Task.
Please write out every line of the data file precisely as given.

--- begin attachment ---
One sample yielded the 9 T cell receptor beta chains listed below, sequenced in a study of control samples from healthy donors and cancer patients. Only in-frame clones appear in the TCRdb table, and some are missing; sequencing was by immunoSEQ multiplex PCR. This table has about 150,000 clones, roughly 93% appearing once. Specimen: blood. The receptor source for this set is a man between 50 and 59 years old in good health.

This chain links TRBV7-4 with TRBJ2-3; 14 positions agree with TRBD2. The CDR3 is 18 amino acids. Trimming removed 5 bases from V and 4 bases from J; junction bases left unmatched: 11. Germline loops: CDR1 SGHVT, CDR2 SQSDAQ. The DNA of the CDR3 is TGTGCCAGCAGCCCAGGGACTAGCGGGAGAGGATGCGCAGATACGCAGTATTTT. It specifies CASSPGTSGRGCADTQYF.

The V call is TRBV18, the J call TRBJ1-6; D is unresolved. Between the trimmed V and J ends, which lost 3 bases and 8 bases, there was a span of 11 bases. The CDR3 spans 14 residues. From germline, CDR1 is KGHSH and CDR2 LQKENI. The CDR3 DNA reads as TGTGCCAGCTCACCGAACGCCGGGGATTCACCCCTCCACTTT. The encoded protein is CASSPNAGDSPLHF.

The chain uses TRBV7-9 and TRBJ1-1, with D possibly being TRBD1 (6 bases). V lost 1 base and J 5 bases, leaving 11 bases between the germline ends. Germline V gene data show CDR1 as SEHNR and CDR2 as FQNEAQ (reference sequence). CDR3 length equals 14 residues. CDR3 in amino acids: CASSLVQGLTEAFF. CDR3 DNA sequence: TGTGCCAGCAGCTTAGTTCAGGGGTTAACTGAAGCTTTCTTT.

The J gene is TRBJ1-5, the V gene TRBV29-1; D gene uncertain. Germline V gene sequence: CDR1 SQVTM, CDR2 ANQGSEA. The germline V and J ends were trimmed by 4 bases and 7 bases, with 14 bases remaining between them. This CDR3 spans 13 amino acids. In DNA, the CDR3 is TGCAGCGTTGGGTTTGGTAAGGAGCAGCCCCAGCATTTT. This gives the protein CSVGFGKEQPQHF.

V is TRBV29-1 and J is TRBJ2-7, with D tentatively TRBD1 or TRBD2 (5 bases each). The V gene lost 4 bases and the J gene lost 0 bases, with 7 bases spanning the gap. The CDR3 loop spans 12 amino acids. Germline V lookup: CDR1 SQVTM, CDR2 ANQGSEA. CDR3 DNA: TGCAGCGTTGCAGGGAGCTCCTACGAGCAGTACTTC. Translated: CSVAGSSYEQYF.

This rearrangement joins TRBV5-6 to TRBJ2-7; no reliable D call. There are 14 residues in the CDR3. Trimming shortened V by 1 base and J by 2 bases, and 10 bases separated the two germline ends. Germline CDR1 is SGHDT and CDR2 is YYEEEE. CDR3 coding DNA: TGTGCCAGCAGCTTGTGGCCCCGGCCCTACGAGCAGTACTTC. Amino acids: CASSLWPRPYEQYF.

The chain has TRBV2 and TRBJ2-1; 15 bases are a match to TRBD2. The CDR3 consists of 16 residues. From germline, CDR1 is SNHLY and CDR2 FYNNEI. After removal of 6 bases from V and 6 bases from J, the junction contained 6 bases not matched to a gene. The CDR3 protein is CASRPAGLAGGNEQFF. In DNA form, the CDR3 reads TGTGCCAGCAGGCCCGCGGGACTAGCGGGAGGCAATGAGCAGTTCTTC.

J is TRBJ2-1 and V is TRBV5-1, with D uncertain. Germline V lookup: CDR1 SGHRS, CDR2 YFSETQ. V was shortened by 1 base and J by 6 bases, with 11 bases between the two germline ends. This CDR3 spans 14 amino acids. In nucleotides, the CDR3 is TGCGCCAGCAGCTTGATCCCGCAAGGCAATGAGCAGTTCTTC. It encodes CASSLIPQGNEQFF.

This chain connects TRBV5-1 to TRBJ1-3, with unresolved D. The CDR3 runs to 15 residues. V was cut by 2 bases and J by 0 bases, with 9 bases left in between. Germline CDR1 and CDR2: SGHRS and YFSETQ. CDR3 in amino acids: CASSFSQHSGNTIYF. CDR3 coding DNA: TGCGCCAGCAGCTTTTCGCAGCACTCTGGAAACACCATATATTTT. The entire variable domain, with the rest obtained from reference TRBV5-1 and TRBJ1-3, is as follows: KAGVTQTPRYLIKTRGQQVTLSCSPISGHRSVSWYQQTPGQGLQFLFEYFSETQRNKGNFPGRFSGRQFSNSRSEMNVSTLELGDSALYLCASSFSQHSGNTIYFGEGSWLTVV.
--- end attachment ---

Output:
One sample yielded the 9 T cell receptor beta chains listed below, sequenced in a study of control samples from healthy donors and cancer patients. Only in-frame clones appear in the TCRdb table, and some are missing; sequencing was by immunoSEQ multiplex PCR. This table has about 150,000 clones, roughly 93% appearing once. Specimen: blood. The receptor source for this set is a man between 50 and 59 years old in good health.

This chain links TRBV7-4 with TRBJ2-3; 14 positions agree with TRBD2. The CDR3 is 18 amino acids. Trimming removed 5 bases from V and 4 bases from J; junction bases left unmatched: 11. Germline loops: CDR1 SGHVT, CDR2 SQSDAQ. The DNA of the CDR3 is TGTGCCAGCAGCCCAGGGACTAGCGGGAGAGGATGCGCAGATACGCAGTATTTT. It specifies CASSPGTSGRGCADTQYF.

The V call is TRBV18, the J call TRBJ1-6; D is unresolved. Between the trimmed V and J ends, which lost 3 bases and 8 bases, there was a span of 11 bases. The CDR3 spans 14 residues. From germline, CDR1 is KGHSH and CDR2 LQKENI. The CDR3 DNA reads as TGTGCCAGCTCACCGAACGCCGGGGATTCACCCCTCCACTTT. The encoded protein is CASSPNAGDSPLHF.

The chain uses TRBV7-9 and TRBJ1-1, with D possibly being TRBD1 (6 bases). V lost 1 base and J 5 bases, leaving 11 bases between the germline ends. Germline V gene data show CDR1 as SEHNR and CDR2 as FQNEAQ (reference sequence). CDR3 length equals 14 residues. CDR3 in amino acids: CASSLVQGLTEAFF. CDR3 DNA sequence: TGTGCCAGCAGCTTAGTTCAGGGGTTAACTGAAGCTTTCTTT.

The J gene is TRBJ1-5, the V gene TRBV29-1; D gene uncertain. Germline V gene sequence: CDR1 SQVTM, CDR2 ANQGSEA. The germline V and J ends were trimmed by 4 bases and 7 bases, with 14 bases remaining between them. This CDR3 spans 13 amino acids. In DNA, the CDR3 is TGCAGCGTTGGGTTTGGTAAGGAGCAGCCCCAGCATTTT. This gives the protein CSVGFGKEQPQHF.

V is TRBV29-1 and J is TRBJ2-7, with D tentatively TRBD1 or TRBD2 (5 bases each). The V gene lost 4 bases and the J gene lost 0 bases, with 7 bases spanning the gap. The CDR3 loop spans 12 amino acids. Germline V lookup: CDR1 SQVTM, CDR2 ANQGSEA. CDR3 DNA: TGCAGCGTTGCAGGGAGCTCCTACGAGCAGTACTTC. Translated: CSVAGSSYEQYF.

This rearrangement joins TRBV5-6 to TRBJ2-7; no reliable D call. There are 14 residues in the CDR3. Trimming shortened V by 1 base and J by 2 bases, and 10 bases separated the two germline ends. Germline CDR1 is SGHDT and CDR2 is YYEEEE. CDR3 coding DNA: TGTGCCAGCAGCTTGTGGCCCCGGCCCTACGAGCAGTACTTC. Amino acids: CASSLWPRPYEQYF.

The chain has TRBV2 and TRBJ2-1; 15 bases are a match to TRBD2. The CDR3 consists of 16 residues. From germline, CDR1 is SNHLY and CDR2 FYNNEI. After removal of 6 bases from V and 6 bases from J, the junction contained 6 bases not matched to a gene. The CDR3 protein is CASRPAGLAGGNEQFF. In DNA form, the CDR3 reads TGTGCCAGCAGGCCCGCGGGACTAGCGGGAGGCAATGAGCAGTTCTTC.

J is TRBJ2-1 and V is TRBV5-1, with D uncertain. Germline V lookup: CDR1 SGHRS, CDR2 YFSETQ. V was shortened by 1 base and J by 6 bases, with 11 bases between the two germline ends. This CDR3 spans 14 amino acids. In nucleotides, the CDR3 is TGCGCCAGCAGCTTGATCCCGCAAGGCAATGAGCAGTTCTTC. It encodes CASSLIPQGNEQFF.

This chain connects TRBV5-1 to TRBJ1-3, with unresolved D. The CDR3 runs to 15 residues. V was cut by 2 bases and J by 0 bases, with 9 bases left in between. Germline CDR1 and CDR2: SGHRS and YFSETQ. CDR3 in amino acids: CASSFSQHSGNTIYF. CDR3 coding DNA: TGCGCCAGCAGCTTTTCGCAGCACTCTGGAAACACCATATATTTT. The entire variable domain, with the rest obtained from reference TRBV5-1 and TRBJ1-3, is as follows: KAGVTQTPRYLIKTRGQQVTLSCSPISGHRSVSWYQQTPGQGLQFLFEYFSETQRNKGNFPGRFSGRQFSNSRSEMNVSTLELGDSALYLCASSFSQHSGNTIYFGEGSWLTVV.